The PEOPLE v. DonelAnnotate this Case
44 Ill. 2d 280 (1970)
255 N.E.2d 454
THE PEOPLE OF THE STATE OF ILLINOIS, Appellee, v. ALBERT DONEL, Appellant.
Supreme Court of Illinois.
Opinion filed January 28, 1970.
*281 PHILIP M. BASVIC, of Chicago, for appellant.
WILLIAM J. SCOTT, Attorney General, of Springfield, and EDWARD V. HANRAHAN, State's Attorney, of Chicago, (JAMES B. ZAGEL, Assistant Attorney General, and ELMER C. KISSANE and JOHN McCLORY, Assistant State's Attorneys, of counsel,) for the People.
Mr. JUSTICE KLUCZYNSKI delivered the opinion of the court:
After a bench trial in the circuit court of Cook County, defendant, Albert Donel, was found guilty of theft of an automobile and sentenced to serve two to three years in the penitentiary. He appeals directly to this court, contending that certain evidence admitted at trial was a product of an illegal search and the motion to suppress should have been allowed.
On the afternoon of December 17, 1965, Detective Thomas Walsh of the Chicago Auto Theft Unit received an anonymous telephone call informing him that a stolen 1966 Corvette, license No. BW-8080, was in a garage owned by the defendant. Walsh testified that at about 6:00 P.M. the same day he was parked in an alley near defendant's garage. The defendant pulled into the alley and stopped. The officer pulled along side defendant's car and asked defendant if he could talk with him a few minutes. *282 The defendant replied, "Certainly, wait until I back my car up to my garage and we'll talk." The officer and the defendant stepped out of their cars and walked into defendant's back yard. There the following conversation took place:"WALSH: What do you have in your garage? DONEL: You know what is there. WALSH: What do you mean I know what is there? What is there? DONEL: You know what is there. There is a Corvette in there. WALSH: What year Corvette? DONEL: It's a '66, you know, it's a hot one. WALSH: Do you mind if I see it? DONEL: No. You know it's there. You might as well see it. WALSH: Do you mind opening the door so I may see it? DONEL: No. Why bother; you know it's there. I'll open it."
Defendant opened the garage, and after identifying the car the police officer placed defendant under arrest. It is uncontroverted that at no time did the police officer have a warrant to search the premises involved.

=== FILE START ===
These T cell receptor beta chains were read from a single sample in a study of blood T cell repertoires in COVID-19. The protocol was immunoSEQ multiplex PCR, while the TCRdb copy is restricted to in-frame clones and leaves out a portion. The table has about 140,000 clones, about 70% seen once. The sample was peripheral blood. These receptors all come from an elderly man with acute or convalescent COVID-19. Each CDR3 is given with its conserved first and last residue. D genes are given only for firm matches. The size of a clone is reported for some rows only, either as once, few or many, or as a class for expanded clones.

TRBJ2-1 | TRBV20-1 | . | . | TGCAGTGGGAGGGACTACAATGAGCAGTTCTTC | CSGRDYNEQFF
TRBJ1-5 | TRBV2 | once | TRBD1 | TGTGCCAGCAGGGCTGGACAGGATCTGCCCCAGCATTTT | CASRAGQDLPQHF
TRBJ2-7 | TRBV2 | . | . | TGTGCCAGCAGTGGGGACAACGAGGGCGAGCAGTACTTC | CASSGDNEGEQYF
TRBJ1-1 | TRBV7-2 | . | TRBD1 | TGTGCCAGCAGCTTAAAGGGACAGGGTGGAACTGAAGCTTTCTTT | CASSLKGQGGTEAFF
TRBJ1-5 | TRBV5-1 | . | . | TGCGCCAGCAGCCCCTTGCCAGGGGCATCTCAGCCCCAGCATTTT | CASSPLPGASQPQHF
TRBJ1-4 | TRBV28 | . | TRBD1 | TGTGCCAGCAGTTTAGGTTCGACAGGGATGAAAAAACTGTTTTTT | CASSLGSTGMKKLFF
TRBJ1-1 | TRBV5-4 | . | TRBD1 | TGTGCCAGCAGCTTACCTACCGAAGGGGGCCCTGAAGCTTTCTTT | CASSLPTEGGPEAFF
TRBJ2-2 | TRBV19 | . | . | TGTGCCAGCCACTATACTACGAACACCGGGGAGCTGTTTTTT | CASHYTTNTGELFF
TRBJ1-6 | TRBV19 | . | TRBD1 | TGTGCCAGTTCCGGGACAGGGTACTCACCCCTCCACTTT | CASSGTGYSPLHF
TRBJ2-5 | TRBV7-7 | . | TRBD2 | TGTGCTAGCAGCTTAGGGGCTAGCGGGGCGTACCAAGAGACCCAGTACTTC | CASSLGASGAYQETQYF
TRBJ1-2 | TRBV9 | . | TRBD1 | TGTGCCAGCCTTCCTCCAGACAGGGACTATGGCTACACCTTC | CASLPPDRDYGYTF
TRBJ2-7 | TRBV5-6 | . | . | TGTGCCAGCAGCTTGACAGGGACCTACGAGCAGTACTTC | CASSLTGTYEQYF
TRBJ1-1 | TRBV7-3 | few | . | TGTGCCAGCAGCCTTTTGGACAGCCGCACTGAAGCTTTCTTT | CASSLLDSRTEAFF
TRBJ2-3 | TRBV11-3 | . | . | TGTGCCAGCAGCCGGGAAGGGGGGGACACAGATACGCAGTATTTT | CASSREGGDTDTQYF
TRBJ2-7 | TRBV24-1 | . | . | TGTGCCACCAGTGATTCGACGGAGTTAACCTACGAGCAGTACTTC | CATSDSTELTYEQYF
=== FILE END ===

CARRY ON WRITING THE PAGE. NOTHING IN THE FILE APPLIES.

The defendant testified that he stopped his car in the alley when the officer shone a light on him. The officer asked him if he minded the officer looking in his garage. The defendant knew the officer to be a policeman and replied that he did mind. Defendant opened the garage after officer Walsh said he had a search warrant and would look in there anyway.
Edward Jones who was in the defendant's car, testified that defendant stopped when the officer shone a light on the car, but overheard the officer asking only to look into the garage.
The sole question before this court is whether defendant *283 consented to the search and thereby waived his rights under the fourth amendment. Consent operates as a waiver of the constitutional right against unreasonable search (People v. Harris, 34 Ill. 2d 282; People v. Henderson, 33 Ill. 2d 225), and determination of whether consent has been given lies initially with the trial court and its finding will not be disturbed. The trial court did not indicate what specific grounds it relied upon to deny the motion to suppress, but the ruling indicates that the testimony of the defense witnesses must have been disbelieved. The facts in the case at bar are unlike those in People v. Haskell, 41 Ill. 2d 25, where we held the State failed in meeting its burden of showing by clear and positive testimony a free and knowing consent to seizure. (41 Ill. 2d at 32.) Here, defendant had known the arresting officer for about three years and had on several occasions conversed freely with him. There is nothing in this record to indicate that defendant was frightened, confused or merely submitting to the presence of authority. In fact, quite the opposite was shown. Defendant had been arrested and convicted in 1959 on two charges of auto larceny and, apparently, was familiar with criminal procedure.
Upon review of the record, we find that the resolution of the issues involved rested upon the credibility of the witnesses, and that the determination by the hearing judge must be sustained, since it may not be fairly said to be against the manifest weight of the evidence. (See People v. Myers, 35 Ill. 2d 311, 320; People v. Spencer, 27 Ill. 2d 320, 325; People v. Woods, 26 Ill. 2d 582, 585; Myers v. City of Elmhurst, 12 Ill. 2d 537, 547; La Salle Nat. Bank v. County of Cook, 12 Ill. 2d 40, 48.) Accordingly, the judgment of the circuit court of Cook County is affirmed.
Mr. JUSTICE WARD took no part in the consideration or decision of this case.